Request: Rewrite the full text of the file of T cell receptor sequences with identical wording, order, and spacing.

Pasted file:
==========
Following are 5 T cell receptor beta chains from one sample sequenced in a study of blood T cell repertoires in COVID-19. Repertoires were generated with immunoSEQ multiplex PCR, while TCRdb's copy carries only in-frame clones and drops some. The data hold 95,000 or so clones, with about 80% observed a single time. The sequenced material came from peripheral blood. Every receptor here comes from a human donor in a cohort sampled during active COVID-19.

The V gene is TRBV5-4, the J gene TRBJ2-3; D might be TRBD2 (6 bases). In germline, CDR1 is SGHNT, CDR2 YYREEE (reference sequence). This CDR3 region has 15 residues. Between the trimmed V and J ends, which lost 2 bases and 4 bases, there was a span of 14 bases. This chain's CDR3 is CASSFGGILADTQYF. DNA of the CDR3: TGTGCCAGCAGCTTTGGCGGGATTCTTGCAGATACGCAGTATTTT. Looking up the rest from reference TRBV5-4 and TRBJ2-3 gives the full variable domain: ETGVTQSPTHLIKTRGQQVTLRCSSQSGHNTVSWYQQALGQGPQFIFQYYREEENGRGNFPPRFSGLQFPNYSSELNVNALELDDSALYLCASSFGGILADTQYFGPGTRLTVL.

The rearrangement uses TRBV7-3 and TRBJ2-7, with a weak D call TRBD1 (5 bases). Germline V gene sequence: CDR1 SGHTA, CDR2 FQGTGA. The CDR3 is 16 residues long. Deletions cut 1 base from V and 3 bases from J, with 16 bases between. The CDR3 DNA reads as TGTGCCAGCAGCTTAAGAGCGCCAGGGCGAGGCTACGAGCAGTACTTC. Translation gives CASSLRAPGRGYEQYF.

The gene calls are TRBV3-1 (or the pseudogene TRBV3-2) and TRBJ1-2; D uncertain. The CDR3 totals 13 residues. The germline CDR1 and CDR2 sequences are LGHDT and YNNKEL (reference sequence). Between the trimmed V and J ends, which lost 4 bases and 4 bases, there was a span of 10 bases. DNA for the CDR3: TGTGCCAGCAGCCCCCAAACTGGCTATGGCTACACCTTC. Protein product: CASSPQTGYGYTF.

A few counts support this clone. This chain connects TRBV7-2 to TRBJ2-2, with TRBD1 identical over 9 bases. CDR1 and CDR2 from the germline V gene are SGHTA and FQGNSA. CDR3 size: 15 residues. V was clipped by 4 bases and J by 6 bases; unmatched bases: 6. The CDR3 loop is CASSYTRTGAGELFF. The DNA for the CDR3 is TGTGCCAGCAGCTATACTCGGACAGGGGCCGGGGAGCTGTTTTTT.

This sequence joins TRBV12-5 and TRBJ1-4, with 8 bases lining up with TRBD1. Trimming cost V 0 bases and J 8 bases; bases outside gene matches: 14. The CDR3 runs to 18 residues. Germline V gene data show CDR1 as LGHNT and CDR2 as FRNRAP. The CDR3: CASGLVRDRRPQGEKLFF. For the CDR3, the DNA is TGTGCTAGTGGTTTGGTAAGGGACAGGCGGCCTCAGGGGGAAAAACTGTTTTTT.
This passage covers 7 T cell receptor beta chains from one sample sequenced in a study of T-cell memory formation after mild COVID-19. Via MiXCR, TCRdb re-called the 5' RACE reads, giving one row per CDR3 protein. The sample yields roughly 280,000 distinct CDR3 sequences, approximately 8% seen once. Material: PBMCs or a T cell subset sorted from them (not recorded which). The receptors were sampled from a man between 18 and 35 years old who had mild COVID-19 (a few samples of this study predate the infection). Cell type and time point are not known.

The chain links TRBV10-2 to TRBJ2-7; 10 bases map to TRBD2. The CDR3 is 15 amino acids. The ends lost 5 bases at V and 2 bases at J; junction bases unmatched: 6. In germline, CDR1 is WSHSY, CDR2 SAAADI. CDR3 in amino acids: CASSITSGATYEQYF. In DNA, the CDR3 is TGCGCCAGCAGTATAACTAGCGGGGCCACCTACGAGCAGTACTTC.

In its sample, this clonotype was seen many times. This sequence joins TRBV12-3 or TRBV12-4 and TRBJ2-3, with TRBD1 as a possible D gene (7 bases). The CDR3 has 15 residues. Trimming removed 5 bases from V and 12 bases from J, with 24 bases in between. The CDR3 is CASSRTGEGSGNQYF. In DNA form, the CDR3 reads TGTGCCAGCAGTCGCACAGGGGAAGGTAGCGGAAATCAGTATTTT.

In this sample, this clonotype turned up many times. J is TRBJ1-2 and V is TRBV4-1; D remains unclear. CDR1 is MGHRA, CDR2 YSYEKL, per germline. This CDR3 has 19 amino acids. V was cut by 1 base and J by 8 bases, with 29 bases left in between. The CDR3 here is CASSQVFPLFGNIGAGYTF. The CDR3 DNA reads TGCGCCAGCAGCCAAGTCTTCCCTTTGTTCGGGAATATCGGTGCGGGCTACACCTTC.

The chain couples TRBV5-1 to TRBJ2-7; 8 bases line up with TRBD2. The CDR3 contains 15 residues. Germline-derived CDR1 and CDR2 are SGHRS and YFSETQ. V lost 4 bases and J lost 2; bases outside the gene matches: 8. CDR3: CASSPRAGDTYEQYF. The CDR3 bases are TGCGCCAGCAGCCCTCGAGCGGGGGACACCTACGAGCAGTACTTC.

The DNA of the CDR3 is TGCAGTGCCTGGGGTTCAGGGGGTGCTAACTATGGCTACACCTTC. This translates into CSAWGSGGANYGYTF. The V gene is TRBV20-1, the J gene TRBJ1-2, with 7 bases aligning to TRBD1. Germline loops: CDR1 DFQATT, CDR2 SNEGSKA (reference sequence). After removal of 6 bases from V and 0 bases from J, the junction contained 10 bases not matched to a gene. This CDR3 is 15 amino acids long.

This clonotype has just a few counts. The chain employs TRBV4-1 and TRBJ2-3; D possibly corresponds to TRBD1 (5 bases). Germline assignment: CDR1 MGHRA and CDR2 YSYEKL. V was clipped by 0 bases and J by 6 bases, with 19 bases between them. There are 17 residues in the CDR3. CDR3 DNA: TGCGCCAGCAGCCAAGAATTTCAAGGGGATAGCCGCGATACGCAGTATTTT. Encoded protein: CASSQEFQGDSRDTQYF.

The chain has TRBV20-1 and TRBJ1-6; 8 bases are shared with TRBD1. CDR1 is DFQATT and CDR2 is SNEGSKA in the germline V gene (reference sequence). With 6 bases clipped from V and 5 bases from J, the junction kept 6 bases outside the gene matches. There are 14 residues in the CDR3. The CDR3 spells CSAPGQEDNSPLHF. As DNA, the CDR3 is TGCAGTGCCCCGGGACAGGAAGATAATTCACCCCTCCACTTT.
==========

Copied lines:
Following are 5 T cell receptor beta chains from one sample sequenced in a study of blood T cell repertoires in COVID-19. Repertoires were generated with immunoSEQ multiplex PCR, while TCRdb's copy carries only in-frame clones and drops some. The data hold 95,000 or so clones, with about 80% observed a single time. The sequenced material came from peripheral blood. Every receptor here comes from a human donor in a cohort sampled during active COVID-19.

The V gene is TRBV5-4, the J gene TRBJ2-3; D might be TRBD2 (6 bases). In germline, CDR1 is SGHNT, CDR2 YYREEE (reference sequence). This CDR3 region has 15 residues. Between the trimmed V and J ends, which lost 2 bases and 4 bases, there was a span of 14 bases. This chain's CDR3 is CASSFGGILADTQYF. DNA of the CDR3: TGTGCCAGCAGCTTTGGCGGGATTCTTGCAGATACGCAGTATTTT. Looking up the rest from reference TRBV5-4 and TRBJ2-3 gives the full variable domain: ETGVTQSPTHLIKTRGQQVTLRCSSQSGHNTVSWYQQALGQGPQFIFQYYREEENGRGNFPPRFSGLQFPNYSSELNVNALELDDSALYLCASSFGGILADTQYFGPGTRLTVL.

The rearrangement uses TRBV7-3 and TRBJ2-7, with a weak D call TRBD1 (5 bases). Germline V gene sequence: CDR1 SGHTA, CDR2 FQGTGA. The CDR3 is 16 residues long. Deletions cut 1 base from V and 3 bases from J, with 16 bases between. The CDR3 DNA reads as TGTGCCAGCAGCTTAAGAGCGCCAGGGCGAGGCTACGAGCAGTACTTC. Translation gives CASSLRAPGRGYEQYF.

The gene calls are TRBV3-1 (or the pseudogene TRBV3-2) and TRBJ1-2; D uncertain. The CDR3 totals 13 residues. The germline CDR1 and CDR2 sequences are LGHDT and YNNKEL (reference sequence). Between the trimmed V and J ends, which lost 4 bases and 4 bases, there was a span of 10 bases. DNA for the CDR3: TGTGCCAGCAGCCCCCAAACTGGCTATGGCTACACCTTC. Protein product: CASSPQTGYGYTF.

A few counts support this clone. This chain connects TRBV7-2 to TRBJ2-2, with TRBD1 identical over 9 bases. CDR1 and CDR2 from the germline V gene are SGHTA and FQGNSA. CDR3 size: 15 residues. V was clipped by 4 bases and J by 6 bases; unmatched bases: 6. The CDR3 loop is CASSYTRTGAGELFF. The DNA for the CDR3 is TGTGCCAGCAGCTATACTCGGACAGGGGCCGGGGAGCTGTTTTTT.

This sequence joins TRBV12-5 and TRBJ1-4, with 8 bases lining up with TRBD1. Trimming cost V 0 bases and J 8 bases; bases outside gene matches: 14. The CDR3 runs to 18 residues. Germline V gene data show CDR1 as LGHNT and CDR2 as FRNRAP. The CDR3: CASGLVRDRRPQGEKLFF. For the CDR3, the DNA is TGTGCTAGTGGTTTGGTAAGGGACAGGCGGCCTCAGGGGGAAAAACTGTTTTTT.
This passage covers 7 T cell receptor beta chains from one sample sequenced in a study of T-cell memory formation after mild COVID-19. Via MiXCR, TCRdb re-called the 5' RACE reads, giving one row per CDR3 protein. The sample yields roughly 280,000 distinct CDR3 sequences, approximately 8% seen once. Material: PBMCs or a T cell subset sorted from them (not recorded which). The receptors were sampled from a man between 18 and 35 years old who had mild COVID-19 (a few samples of this study predate the infection). Cell type and time point are not known.

The chain links TRBV10-2 to TRBJ2-7; 10 bases map to TRBD2. The CDR3 is 15 amino acids. The ends lost 5 bases at V and 2 bases at J; junction bases unmatched: 6. In germline, CDR1 is WSHSY, CDR2 SAAADI. CDR3 in amino acids: CASSITSGATYEQYF. In DNA, the CDR3 is TGCGCCAGCAGTATAACTAGCGGGGCCACCTACGAGCAGTACTTC.

In its sample, this clonotype was seen many times. This sequence joins TRBV12-3 or TRBV12-4 and TRBJ2-3, with TRBD1 as a possible D gene (7 bases). The CDR3 has 15 residues. Trimming removed 5 bases from V and 12 bases from J, with 24 bases in between. The CDR3 is CASSRTGEGSGNQYF. In DNA form, the CDR3 reads TGTGCCAGCAGTCGCACAGGGGAAGGTAGCGGAAATCAGTATTTT.

In this sample, this clonotype turned up many times. J is TRBJ1-2 and V is TRBV4-1; D remains unclear. CDR1 is MGHRA, CDR2 YSYEKL, per germline. This CDR3 has 19 amino acids. V was cut by 1 base and J by 8 bases, with 29 bases left in between. The CDR3 here is CASSQVFPLFGNIGAGYTF. The CDR3 DNA reads TGCGCCAGCAGCCAAGTCTTCCCTTTGTTCGGGAATATCGGTGCGGGCTACACCTTC.

The chain couples TRBV5-1 to TRBJ2-7; 8 bases line up with TRBD2. The CDR3 contains 15 residues. Germline-derived CDR1 and CDR2 are SGHRS and YFSETQ. V lost 4 bases and J lost 2; bases outside the gene matches: 8. CDR3: CASSPRAGDTYEQYF. The CDR3 bases are TGCGCCAGCAGCCCTCGAGCGGGGGACACCTACGAGCAGTACTTC.

The DNA of the CDR3 is TGCAGTGCCTGGGGTTCAGGGGGTGCTAACTATGGCTACACCTTC. This translates into CSAWGSGGANYGYTF. The V gene is TRBV20-1, the J gene TRBJ1-2, with 7 bases aligning to TRBD1. Germline loops: CDR1 DFQATT, CDR2 SNEGSKA (reference sequence). After removal of 6 bases from V and 0 bases from J, the junction contained 10 bases not matched to a gene. This CDR3 is 15 amino acids long.

This clonotype has just a few counts. The chain employs TRBV4-1 and TRBJ2-3; D possibly corresponds to TRBD1 (5 bases). Germline assignment: CDR1 MGHRA and CDR2 YSYEKL. V was clipped by 0 bases and J by 6 bases, with 19 bases between them. There are 17 residues in the CDR3. CDR3 DNA: TGCGCCAGCAGCCAAGAATTTCAAGGGGATAGCCGCGATACGCAGTATTTT. Encoded protein: CASSQEFQGDSRDTQYF.

The chain has TRBV20-1 and TRBJ1-6; 8 bases are shared with TRBD1. CDR1 is DFQATT and CDR2 is SNEGSKA in the germline V gene (reference sequence). With 6 bases clipped from V and 5 bases from J, the junction kept 6 bases outside the gene matches. There are 14 residues in the CDR3. The CDR3 spells CSAPGQEDNSPLHF. As DNA, the CDR3 is TGCAGTGCCCCGGGACAGGAAGATAATTCACCCCTCCACTTT.